« Cafe Américano, tall, sur place »

Now I’m in Starbucks. Again. My neighborhood’s location has clean glass windows on multiple sides and I am sitting next to the glass looking out on the church St. Philippe du Roule. Christmas music is playing. More specifically, “Mele Kalikimaka (The Hawaiian Christmas Song).” Just like at home, Bing Crosby and Ella Fitzgerald are sharing sound waves with She & Him’s hipster-cute Christmas album.

I hate the fact that I have to come here and pay three euros for a red cup full of bland caffeine and internet access. What a waste of resources. (Speaking of resources: I spent a day at the COP21 site at Le Bourget last week. More on that in a later post.)

In line, I asked for my usual « tall café Américano, s’il vous plait, sur place. » I get it because, tied with black coffee, it’s the cheapest drink. But unlike the black coffee, it’s drinkable. Behind me in line, a man asked in English for a coffee, and said he’d pay for mine. “Thank you, that’s so nice.” I said. I asked him where he was from. He said Chicago. He’s here on business with FedEx. I told him I am from Minnesota. We talked a bit. I wished him a happy last week in Paris. Then I took my coffee to the window and set up shop.

Though I am far from home, I am constantly meeting people from so close by. And I’m finding that people are kind — both there and here.

Photos from outside of the woods and Starbucks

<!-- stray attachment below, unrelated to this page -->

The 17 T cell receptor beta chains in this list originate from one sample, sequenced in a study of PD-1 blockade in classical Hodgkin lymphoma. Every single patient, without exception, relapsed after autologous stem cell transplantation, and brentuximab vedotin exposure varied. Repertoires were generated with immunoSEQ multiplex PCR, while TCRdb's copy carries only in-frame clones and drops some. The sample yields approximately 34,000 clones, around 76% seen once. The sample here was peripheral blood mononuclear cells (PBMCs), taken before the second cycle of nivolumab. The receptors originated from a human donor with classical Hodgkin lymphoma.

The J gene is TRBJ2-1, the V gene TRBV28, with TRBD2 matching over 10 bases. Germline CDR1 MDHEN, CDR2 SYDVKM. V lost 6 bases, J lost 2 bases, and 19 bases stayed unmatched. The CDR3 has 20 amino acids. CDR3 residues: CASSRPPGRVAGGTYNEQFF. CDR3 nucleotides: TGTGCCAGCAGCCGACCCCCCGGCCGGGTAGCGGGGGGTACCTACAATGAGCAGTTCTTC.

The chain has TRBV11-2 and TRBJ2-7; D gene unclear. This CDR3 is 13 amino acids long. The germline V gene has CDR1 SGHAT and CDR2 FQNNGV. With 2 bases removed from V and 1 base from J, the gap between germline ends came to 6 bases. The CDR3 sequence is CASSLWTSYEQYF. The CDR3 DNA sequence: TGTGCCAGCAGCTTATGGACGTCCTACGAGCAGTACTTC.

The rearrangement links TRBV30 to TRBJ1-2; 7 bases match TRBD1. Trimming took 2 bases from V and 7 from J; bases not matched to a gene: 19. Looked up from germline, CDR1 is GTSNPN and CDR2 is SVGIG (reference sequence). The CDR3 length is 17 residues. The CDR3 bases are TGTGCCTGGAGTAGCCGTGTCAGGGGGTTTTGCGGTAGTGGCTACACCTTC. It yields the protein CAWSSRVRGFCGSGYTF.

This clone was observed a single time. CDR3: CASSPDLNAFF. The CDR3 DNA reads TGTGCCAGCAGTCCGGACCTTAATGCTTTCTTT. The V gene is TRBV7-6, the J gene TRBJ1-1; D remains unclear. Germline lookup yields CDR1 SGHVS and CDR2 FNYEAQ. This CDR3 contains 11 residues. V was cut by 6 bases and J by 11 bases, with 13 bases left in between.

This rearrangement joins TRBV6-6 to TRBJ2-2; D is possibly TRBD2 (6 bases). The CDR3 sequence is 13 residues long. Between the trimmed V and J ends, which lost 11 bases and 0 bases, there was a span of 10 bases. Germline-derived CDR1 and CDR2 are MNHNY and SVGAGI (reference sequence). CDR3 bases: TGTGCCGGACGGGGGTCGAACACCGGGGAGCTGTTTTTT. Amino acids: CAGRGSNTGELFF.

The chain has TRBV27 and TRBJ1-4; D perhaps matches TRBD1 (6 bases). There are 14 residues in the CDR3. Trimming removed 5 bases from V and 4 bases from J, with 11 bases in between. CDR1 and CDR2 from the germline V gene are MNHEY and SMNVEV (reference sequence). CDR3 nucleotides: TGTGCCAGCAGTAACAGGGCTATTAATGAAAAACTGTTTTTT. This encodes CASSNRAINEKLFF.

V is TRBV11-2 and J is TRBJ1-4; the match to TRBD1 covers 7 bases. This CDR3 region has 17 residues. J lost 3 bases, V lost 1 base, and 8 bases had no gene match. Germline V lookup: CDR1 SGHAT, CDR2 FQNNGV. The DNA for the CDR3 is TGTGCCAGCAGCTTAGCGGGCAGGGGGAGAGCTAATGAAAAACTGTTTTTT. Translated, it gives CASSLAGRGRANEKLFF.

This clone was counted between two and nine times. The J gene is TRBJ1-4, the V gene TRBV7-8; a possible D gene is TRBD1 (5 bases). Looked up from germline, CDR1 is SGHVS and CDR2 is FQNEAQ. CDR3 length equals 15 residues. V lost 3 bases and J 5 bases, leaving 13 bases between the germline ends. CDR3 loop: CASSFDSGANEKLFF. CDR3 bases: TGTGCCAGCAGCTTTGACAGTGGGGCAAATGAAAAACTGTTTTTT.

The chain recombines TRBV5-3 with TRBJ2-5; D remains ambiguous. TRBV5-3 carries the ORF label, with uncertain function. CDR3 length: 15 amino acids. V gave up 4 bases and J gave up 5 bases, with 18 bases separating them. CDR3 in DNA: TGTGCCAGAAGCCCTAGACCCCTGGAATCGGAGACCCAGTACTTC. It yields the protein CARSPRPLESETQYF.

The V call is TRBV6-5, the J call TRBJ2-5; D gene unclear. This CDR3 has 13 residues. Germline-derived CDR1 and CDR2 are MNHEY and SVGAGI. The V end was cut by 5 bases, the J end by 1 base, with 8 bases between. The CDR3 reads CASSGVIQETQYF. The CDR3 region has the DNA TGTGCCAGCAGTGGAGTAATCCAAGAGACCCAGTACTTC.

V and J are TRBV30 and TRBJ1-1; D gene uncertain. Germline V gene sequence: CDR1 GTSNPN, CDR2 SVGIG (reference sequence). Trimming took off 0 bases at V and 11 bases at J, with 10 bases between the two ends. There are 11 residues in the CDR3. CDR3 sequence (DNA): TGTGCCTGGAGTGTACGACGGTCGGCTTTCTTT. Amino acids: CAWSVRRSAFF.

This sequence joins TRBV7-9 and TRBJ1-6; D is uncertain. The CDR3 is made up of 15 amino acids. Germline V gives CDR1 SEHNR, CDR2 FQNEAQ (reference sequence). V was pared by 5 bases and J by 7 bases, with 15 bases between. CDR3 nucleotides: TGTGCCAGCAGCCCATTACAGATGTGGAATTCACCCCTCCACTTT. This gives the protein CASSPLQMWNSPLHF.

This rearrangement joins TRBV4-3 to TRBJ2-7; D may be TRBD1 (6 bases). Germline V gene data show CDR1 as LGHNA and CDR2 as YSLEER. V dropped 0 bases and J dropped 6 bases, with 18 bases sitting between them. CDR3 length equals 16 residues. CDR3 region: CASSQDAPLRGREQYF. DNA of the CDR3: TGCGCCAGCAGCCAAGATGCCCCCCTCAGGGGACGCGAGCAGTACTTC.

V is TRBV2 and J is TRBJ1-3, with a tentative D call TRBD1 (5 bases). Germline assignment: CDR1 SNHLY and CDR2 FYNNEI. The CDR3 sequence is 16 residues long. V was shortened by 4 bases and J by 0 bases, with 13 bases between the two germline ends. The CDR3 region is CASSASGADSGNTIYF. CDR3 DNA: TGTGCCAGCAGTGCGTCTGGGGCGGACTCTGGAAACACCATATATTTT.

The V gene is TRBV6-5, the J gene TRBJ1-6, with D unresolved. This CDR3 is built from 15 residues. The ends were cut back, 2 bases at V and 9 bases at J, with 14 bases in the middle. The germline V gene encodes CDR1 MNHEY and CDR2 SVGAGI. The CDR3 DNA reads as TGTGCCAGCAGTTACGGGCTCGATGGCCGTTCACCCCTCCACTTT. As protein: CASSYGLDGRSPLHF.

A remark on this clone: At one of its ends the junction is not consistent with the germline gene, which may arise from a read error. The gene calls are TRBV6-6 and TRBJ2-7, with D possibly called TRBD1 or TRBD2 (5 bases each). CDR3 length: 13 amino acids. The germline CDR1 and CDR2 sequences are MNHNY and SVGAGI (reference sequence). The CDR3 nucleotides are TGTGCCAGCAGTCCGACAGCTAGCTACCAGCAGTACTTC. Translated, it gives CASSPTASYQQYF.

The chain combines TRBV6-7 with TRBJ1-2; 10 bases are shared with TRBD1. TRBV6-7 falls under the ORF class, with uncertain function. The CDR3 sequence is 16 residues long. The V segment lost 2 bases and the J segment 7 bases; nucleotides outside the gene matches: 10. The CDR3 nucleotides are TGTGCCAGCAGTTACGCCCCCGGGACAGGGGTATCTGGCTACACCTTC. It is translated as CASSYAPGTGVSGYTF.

A statue of broken handcuffs honoring a French general who was a relative of Alexandre Dumas, the author of The Three Musketeers.
A statue of broken handcuffs honoring a French general who was a relative of Alexandre Dumas, the author of The Three Musketeers.
My friend, Ana, made us risotto the other night. "It's easy," she said. It took an hour, but an effortless one for her.
My friend, Ana, made us risotto the other night. “It’s easy,” she said. It took an hour, but an effortless one for her.
Hot wine simmers in the Champs Élysées Christmas market.
Hot wine simmers at the Champs Élysées Christmas market.
A structure showing the hashtag for COP21 in the climate generations area of the United Nations climate conference.
A structure showing the hashtag for COP21 in the climate generations area of the United Nations climate conference in Le Bourget, just outside of Paris.
I finally captured photos of the Fondation Louis Vuitton. Hidden in the Bois de Boulogne, the cultural center was designed by architect Frank Gehry, who designed the Weisman Art Museum where I worked in Minneapolis.
I finally captured photos of the Fondation Louis Vuitton. Hidden in the Bois de Boulogne, the cultural center was designed by architect Frank Gehry, who designed the Weisman Art Museum where I worked in Minneapolis.
A mechanical fairy hovers over a Christmas display in a window of the Galeries Lafayette in Paris's 8th arrondissement. In front of the windows, there were elevated wooden walkways for kids to get a good vantage point.
A mechanical fairy hovers over a Christmas display in a window of the Galeries Lafayette in Paris’s 8th arrondissement. In front of the windows, there were elevated wooden walkways for kids to get a good vantage point.